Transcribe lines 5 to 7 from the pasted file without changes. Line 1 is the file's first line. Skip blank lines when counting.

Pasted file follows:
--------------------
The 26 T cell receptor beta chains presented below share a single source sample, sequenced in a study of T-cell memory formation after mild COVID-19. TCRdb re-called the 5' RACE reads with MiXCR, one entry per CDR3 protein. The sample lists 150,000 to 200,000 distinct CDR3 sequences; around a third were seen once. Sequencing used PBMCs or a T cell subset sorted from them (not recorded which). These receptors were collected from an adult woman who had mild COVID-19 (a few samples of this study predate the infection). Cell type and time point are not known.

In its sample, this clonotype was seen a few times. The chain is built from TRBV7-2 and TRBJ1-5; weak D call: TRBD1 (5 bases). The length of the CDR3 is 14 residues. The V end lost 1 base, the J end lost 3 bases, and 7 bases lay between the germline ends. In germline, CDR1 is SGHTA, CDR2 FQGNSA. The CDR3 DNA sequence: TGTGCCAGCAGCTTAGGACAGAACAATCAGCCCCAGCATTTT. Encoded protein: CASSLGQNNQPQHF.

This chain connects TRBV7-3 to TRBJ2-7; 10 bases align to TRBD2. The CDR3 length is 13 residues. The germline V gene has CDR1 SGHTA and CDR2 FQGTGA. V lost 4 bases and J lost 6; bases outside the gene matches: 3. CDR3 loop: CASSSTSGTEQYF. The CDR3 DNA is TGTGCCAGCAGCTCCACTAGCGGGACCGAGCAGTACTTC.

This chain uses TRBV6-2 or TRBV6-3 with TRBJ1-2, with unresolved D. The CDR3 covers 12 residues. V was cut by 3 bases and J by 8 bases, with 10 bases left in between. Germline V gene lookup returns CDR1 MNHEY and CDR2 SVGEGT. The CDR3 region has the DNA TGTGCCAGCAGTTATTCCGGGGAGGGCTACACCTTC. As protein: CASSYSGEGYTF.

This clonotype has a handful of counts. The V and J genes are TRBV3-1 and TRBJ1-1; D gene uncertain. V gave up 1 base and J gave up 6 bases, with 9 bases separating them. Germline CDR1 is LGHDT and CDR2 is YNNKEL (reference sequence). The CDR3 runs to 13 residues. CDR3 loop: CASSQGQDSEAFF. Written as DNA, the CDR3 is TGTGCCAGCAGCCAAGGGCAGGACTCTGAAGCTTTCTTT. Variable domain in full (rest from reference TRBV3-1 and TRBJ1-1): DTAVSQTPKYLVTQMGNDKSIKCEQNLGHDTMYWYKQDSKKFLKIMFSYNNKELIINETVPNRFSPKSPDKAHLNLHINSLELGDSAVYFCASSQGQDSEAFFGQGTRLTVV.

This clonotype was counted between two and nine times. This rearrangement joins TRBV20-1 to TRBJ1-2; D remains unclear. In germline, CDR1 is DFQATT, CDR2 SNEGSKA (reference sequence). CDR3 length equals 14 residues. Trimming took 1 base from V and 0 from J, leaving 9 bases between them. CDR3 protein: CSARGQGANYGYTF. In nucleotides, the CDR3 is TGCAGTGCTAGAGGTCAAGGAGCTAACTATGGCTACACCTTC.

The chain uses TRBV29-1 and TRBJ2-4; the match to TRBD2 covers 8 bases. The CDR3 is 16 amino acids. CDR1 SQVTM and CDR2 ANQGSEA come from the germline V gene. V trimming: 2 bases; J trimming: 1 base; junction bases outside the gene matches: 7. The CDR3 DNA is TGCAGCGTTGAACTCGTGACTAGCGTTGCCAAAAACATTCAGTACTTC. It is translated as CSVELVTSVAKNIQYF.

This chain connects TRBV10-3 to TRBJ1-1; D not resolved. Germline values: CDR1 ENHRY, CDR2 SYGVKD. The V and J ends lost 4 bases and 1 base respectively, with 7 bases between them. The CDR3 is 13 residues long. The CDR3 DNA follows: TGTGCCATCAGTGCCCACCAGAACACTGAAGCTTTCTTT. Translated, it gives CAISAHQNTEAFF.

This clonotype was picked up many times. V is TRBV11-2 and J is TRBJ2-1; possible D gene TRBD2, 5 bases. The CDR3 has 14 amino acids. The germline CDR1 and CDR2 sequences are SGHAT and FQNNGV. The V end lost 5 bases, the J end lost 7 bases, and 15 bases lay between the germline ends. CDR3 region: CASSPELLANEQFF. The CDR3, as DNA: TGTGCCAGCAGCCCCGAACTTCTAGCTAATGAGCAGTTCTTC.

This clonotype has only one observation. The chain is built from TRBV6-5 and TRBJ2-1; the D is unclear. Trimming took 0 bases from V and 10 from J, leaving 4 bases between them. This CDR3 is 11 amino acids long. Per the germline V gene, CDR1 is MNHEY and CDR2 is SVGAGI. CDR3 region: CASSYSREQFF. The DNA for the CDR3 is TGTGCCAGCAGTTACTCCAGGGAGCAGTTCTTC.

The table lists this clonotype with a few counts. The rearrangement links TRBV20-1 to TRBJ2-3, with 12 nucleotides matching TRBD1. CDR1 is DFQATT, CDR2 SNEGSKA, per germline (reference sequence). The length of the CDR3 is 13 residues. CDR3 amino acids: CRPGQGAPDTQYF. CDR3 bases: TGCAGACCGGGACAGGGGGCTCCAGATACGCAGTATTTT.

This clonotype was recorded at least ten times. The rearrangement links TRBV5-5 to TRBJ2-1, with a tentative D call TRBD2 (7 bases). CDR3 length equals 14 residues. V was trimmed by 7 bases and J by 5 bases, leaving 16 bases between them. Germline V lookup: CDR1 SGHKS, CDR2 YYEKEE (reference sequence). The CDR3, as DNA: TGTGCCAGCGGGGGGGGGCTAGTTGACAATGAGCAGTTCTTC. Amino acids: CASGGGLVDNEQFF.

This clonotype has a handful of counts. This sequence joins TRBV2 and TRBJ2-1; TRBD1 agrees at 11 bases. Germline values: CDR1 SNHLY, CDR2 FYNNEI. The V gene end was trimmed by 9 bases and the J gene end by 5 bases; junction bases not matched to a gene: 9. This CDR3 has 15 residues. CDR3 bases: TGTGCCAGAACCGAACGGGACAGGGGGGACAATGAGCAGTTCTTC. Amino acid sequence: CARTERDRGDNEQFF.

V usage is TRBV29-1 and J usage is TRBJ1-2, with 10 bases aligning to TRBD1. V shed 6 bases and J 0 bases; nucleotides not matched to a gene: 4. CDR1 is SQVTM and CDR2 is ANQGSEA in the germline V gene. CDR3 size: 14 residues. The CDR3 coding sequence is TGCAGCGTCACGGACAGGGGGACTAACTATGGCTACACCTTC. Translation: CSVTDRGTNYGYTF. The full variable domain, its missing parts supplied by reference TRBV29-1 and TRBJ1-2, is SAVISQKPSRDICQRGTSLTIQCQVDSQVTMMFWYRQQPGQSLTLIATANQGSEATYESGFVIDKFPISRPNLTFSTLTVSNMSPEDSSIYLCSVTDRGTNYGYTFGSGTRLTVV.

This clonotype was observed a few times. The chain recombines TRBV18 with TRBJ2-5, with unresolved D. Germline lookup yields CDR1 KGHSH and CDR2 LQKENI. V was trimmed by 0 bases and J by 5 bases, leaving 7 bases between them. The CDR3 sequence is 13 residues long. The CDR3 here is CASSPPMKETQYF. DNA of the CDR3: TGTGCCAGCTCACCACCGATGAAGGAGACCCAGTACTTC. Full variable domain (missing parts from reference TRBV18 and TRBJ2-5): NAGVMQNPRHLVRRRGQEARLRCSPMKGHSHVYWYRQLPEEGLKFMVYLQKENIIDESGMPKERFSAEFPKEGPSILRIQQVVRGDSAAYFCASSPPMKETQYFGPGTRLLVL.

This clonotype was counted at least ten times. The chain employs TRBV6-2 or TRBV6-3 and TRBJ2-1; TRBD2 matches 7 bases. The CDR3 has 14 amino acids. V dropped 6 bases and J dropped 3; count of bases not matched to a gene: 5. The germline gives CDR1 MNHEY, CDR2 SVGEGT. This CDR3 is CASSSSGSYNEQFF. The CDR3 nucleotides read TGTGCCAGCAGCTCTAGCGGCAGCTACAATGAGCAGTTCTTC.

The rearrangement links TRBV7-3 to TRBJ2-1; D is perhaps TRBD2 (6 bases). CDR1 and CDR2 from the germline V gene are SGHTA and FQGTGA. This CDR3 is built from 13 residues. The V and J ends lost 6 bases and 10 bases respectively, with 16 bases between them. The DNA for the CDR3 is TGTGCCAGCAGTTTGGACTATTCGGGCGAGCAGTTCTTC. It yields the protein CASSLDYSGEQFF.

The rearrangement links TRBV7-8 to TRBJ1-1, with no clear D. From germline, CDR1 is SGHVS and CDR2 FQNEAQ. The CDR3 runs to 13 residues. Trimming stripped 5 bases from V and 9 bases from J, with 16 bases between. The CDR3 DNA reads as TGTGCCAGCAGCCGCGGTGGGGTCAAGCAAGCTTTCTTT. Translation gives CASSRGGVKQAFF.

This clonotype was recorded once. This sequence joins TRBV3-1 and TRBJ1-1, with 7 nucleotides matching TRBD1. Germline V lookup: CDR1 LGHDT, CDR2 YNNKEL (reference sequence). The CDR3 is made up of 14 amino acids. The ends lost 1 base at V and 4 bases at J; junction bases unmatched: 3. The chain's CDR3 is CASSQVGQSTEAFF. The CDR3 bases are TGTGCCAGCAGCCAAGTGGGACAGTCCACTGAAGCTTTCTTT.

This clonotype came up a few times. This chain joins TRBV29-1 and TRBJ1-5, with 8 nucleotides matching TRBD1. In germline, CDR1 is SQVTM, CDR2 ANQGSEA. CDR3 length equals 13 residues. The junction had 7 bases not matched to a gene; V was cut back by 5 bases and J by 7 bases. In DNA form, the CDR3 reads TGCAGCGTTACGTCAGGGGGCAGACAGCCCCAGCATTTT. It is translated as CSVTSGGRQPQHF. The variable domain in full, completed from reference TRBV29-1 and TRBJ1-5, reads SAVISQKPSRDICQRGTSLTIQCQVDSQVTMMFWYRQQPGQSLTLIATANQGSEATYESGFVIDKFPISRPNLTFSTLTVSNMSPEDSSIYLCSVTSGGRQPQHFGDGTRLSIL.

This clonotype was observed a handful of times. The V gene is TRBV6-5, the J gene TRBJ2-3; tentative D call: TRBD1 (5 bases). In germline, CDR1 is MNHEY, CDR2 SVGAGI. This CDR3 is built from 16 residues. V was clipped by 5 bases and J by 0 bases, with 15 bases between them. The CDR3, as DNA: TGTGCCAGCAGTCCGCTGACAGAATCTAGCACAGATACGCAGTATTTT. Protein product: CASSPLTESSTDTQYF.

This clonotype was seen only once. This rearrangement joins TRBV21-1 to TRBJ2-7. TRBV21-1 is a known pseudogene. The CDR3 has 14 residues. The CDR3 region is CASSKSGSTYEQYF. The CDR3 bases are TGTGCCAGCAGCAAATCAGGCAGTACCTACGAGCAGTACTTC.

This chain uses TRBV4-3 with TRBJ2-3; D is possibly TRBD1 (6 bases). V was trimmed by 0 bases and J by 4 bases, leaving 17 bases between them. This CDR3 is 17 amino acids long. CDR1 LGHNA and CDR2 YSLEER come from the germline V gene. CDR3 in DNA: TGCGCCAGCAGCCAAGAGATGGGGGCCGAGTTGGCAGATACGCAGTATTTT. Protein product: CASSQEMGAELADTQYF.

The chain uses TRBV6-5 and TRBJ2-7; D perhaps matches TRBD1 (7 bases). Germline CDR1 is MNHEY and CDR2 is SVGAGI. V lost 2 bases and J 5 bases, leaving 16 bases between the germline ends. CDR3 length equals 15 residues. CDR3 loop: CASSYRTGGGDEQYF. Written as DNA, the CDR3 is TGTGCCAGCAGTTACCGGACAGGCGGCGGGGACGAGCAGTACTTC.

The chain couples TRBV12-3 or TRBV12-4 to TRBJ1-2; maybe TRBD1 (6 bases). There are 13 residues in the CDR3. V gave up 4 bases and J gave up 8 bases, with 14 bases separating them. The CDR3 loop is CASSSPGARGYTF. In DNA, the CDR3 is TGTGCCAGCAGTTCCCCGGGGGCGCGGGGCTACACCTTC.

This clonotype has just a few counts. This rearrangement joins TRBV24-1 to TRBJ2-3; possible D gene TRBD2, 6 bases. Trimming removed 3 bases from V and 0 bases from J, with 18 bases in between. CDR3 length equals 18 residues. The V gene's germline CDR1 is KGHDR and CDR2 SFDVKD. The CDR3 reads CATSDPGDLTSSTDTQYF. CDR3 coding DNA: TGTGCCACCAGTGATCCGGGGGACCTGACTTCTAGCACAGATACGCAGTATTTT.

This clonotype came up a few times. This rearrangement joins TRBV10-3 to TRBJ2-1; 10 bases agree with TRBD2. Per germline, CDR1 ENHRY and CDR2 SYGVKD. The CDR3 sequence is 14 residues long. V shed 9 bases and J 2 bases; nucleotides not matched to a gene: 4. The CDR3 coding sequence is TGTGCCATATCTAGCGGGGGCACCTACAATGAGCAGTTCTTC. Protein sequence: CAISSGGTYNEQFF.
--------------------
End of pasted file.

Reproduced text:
This clonotype has a handful of counts. The V and J genes are TRBV3-1 and TRBJ1-1; D gene uncertain. V gave up 1 base and J gave up 6 bases, with 9 bases separating them. Germline CDR1 is LGHDT and CDR2 is YNNKEL (reference sequence). The CDR3 runs to 13 residues. CDR3 loop: CASSQGQDSEAFF. Written as DNA, the CDR3 is TGTGCCAGCAGCCAAGGGCAGGACTCTGAAGCTTTCTTT. Variable domain in full (rest from reference TRBV3-1 and TRBJ1-1): DTAVSQTPKYLVTQMGNDKSIKCEQNLGHDTMYWYKQDSKKFLKIMFSYNNKELIINETVPNRFSPKSPDKAHLNLHINSLELGDSAVYFCASSQGQDSEAFFGQGTRLTVV.

This clonotype was counted between two and nine times. This rearrangement joins TRBV20-1 to TRBJ1-2; D remains unclear. In germline, CDR1 is DFQATT, CDR2 SNEGSKA (reference sequence). CDR3 length equals 14 residues. Trimming took 1 base from V and 0 from J, leaving 9 bases between them. CDR3 protein: CSARGQGANYGYTF. In nucleotides, the CDR3 is TGCAGTGCTAGAGGTCAAGGAGCTAACTATGGCTACACCTTC.

The chain uses TRBV29-1 and TRBJ2-4; the match to TRBD2 covers 8 bases. The CDR3 is 16 amino acids. CDR1 SQVTM and CDR2 ANQGSEA come from the germline V gene. V trimming: 2 bases; J trimming: 1 base; junction bases outside the gene matches: 7. The CDR3 DNA is TGCAGCGTTGAACTCGTGACTAGCGTTGCCAAAAACATTCAGTACTTC. It is translated as CSVELVTSVAKNIQYF.